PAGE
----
In chemistry, there are many instances where actions or forces have an effect greater than the sum of their parts when combined together. The complex nature of the interactions between chemical compounds and elements can frequently cause chemical reactions that have greater effects than the effects of their constituent parts. As an example, neutralization reactions often seem to lead to unexpected outcomes. The combination of sodium hydroxide and HCl combined to create water and salt, two fairly safe and non-harmful compounds. This seems like an emergent property when one considers that HCl and sodium hydroxide are strongly acidic and strongly basic compounds, each rather dangerous on their own.


Many different emergent properties can be found in cities. While it’s possible to analyze the actions of an individual person, the complex ways that people interact with one another and their environment are often emergent properties that require a wider lens to appreciate. Urban developers, city planners, and social scientists frequently research how social activities and certain economic forces congregate around specialized regions of a city. For instance, consider how business districts and shopping centers are centered around different types of activities, but are not the result of any single building in the region.

“Cities aren’t like people; they live on and on, even though their reason for being where they are has gone downriver and out to sea.” — John Updike

The creation of one type of building can make the creation of similar buildings in the area more likely. If one restaurant is created in an area, other restaurants and bars are likely to pop up nearby. While no individual person was responsible for the creation of a restaurant center, it still exists as an emergent property. This is especially likely to happen in regions that don’t have zoning laws prohibiting/limiting the creation of certain types of buildings.

Bird Flocks

Flocks of birds frequently move in an orchestrated, synchronized mass, with hundreds of birds turning this way or that way in a synchronous swarm behavior. While a flock of birds is made out of individual birds, the flock seems to have a life of its own, undulating in ways that seem to have a purpose. No single bird in the flock knows what any other bird is about to do, yet the flock still keeps together, motivated by instinctive drives. The size of the flock can help insulate the flock from predators and prevent individual birds from getting lost. The flock operates on a few simple instinctive rules, like stay a certain distance away from your neighbor, but seems to be meticulously planned out.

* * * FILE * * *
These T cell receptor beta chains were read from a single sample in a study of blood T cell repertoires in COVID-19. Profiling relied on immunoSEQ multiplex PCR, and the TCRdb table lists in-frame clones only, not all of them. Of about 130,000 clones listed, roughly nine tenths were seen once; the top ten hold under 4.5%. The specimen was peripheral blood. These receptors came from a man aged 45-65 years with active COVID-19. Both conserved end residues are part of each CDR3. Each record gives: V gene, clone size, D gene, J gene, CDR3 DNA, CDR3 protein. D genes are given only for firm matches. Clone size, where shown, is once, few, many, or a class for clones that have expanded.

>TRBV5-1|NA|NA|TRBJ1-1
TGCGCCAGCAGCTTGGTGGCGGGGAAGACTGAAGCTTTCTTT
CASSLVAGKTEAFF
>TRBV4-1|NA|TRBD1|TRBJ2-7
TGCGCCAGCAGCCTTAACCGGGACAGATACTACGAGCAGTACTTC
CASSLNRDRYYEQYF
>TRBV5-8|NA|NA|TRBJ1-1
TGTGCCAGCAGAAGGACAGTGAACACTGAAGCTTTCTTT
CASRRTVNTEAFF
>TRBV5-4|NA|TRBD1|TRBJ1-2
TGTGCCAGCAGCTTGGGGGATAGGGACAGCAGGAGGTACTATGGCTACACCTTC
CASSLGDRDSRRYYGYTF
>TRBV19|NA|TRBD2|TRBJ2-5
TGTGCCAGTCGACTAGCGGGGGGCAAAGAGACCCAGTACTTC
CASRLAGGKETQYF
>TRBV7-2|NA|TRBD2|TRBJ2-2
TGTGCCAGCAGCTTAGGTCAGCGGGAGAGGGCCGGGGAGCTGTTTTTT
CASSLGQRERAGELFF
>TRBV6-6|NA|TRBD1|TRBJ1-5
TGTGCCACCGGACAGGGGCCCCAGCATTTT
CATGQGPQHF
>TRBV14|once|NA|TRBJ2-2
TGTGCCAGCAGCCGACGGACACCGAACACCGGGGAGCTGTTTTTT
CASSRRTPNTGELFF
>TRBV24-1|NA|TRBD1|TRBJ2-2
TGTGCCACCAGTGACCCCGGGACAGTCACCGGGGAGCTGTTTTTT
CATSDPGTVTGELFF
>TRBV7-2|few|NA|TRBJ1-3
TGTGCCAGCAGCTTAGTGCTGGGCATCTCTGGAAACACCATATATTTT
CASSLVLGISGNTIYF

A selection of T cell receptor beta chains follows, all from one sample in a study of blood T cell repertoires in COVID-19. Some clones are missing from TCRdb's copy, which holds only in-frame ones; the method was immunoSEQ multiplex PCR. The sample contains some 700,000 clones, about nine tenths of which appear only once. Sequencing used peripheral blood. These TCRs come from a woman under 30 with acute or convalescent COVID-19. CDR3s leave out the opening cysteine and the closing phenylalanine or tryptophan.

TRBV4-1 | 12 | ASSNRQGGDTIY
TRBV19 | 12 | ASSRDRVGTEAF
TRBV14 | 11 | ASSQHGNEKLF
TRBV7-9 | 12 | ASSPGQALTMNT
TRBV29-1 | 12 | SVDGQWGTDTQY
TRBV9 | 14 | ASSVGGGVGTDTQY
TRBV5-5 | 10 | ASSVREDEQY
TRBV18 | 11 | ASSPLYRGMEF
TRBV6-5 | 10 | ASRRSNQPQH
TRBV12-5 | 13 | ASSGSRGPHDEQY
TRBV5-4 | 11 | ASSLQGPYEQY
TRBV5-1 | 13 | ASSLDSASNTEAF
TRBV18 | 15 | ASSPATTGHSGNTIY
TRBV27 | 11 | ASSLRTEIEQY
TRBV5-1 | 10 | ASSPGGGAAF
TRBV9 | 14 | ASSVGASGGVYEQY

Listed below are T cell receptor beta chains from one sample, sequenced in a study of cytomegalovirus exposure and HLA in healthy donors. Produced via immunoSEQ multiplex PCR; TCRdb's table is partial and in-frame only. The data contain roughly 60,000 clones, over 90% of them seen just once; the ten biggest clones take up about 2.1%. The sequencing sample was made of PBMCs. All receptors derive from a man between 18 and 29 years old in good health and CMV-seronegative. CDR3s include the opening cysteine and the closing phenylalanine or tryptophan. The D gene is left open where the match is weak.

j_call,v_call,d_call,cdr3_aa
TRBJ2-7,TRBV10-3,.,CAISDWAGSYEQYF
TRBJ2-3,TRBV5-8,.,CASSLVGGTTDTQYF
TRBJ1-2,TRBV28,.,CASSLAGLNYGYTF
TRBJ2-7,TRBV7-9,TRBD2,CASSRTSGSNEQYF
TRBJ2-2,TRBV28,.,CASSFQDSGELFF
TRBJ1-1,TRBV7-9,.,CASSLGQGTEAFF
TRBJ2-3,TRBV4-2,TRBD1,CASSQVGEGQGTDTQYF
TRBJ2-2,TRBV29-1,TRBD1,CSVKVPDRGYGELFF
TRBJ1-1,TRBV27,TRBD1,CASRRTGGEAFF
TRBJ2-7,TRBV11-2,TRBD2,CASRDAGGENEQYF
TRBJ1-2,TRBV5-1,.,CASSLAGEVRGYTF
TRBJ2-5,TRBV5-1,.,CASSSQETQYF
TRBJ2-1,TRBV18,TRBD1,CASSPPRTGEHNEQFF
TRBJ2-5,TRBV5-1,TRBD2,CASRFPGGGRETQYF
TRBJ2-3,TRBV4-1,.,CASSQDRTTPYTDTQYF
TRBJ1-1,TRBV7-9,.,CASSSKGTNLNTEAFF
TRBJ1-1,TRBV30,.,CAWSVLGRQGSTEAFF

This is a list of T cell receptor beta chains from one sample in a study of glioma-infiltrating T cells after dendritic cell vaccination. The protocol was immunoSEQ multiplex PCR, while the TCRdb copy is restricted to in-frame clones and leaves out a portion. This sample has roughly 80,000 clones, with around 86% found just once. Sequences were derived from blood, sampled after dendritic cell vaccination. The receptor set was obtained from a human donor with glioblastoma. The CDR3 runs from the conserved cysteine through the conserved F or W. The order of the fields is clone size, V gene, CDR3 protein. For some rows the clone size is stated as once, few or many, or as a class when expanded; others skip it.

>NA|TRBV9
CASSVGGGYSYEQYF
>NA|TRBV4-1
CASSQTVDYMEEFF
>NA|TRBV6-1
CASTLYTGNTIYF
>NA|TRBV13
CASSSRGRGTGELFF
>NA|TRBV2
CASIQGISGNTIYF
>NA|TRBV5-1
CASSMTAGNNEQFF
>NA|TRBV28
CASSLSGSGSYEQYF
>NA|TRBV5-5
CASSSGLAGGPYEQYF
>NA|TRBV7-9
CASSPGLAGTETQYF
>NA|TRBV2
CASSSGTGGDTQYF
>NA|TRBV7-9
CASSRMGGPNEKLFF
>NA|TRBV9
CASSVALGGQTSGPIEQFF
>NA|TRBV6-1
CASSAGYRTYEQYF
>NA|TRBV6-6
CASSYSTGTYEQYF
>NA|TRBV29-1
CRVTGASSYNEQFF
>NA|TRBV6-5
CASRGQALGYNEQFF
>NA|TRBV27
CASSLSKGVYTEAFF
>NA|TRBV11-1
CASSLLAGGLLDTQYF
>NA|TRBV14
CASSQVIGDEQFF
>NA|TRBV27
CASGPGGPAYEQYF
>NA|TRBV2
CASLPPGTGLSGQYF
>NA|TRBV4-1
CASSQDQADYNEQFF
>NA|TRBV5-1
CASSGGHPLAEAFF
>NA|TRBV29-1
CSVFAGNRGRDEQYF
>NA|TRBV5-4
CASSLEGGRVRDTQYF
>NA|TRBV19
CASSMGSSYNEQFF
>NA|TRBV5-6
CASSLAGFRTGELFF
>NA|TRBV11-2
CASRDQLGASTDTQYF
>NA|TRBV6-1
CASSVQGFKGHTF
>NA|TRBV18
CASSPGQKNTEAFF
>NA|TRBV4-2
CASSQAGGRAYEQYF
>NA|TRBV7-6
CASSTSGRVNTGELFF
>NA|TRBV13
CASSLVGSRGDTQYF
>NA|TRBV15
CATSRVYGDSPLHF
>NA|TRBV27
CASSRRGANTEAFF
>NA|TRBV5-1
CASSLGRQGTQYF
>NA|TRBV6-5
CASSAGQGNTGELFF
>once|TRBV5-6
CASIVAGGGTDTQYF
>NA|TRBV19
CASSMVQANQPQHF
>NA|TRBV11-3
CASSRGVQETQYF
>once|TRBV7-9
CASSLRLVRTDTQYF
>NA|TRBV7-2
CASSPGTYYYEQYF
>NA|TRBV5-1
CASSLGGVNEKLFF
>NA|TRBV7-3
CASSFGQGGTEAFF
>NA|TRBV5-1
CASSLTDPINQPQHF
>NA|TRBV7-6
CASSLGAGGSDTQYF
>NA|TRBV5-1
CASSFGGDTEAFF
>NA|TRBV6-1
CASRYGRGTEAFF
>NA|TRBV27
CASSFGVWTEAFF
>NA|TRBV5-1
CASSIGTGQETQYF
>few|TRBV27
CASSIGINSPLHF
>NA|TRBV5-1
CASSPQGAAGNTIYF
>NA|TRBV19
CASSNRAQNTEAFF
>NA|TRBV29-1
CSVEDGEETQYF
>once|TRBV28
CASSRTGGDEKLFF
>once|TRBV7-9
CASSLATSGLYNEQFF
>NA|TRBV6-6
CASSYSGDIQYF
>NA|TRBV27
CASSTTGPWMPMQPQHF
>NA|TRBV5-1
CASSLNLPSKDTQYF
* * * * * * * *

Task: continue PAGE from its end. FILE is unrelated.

“Birds of a feather flock together.” — Proverb

Video Games

Emergent properties can also be found in creative works and media, like video games. Emergent gameplay refers to scenarios or mechanics that appear as a result of other, simpler mechanics working together. One example is games that have procedurally generated levels or areas, or games that have mechanics that adjust in response to player input. Games that have adaptive difficulty, which get harder or easier depending on player performance, display one form of emergent gameplay.

About Daniel Nelson

Daniel obtained his BS and is pursuing a Master's degree in the science of Human-Computer Interaction. He hopes to work on projects which bridge the sciences and humanities. His background in education and training is diverse including education in computer science, communication theory, psychology, and philosophy. He aims to create content that educates, persuades, entertains and inspires.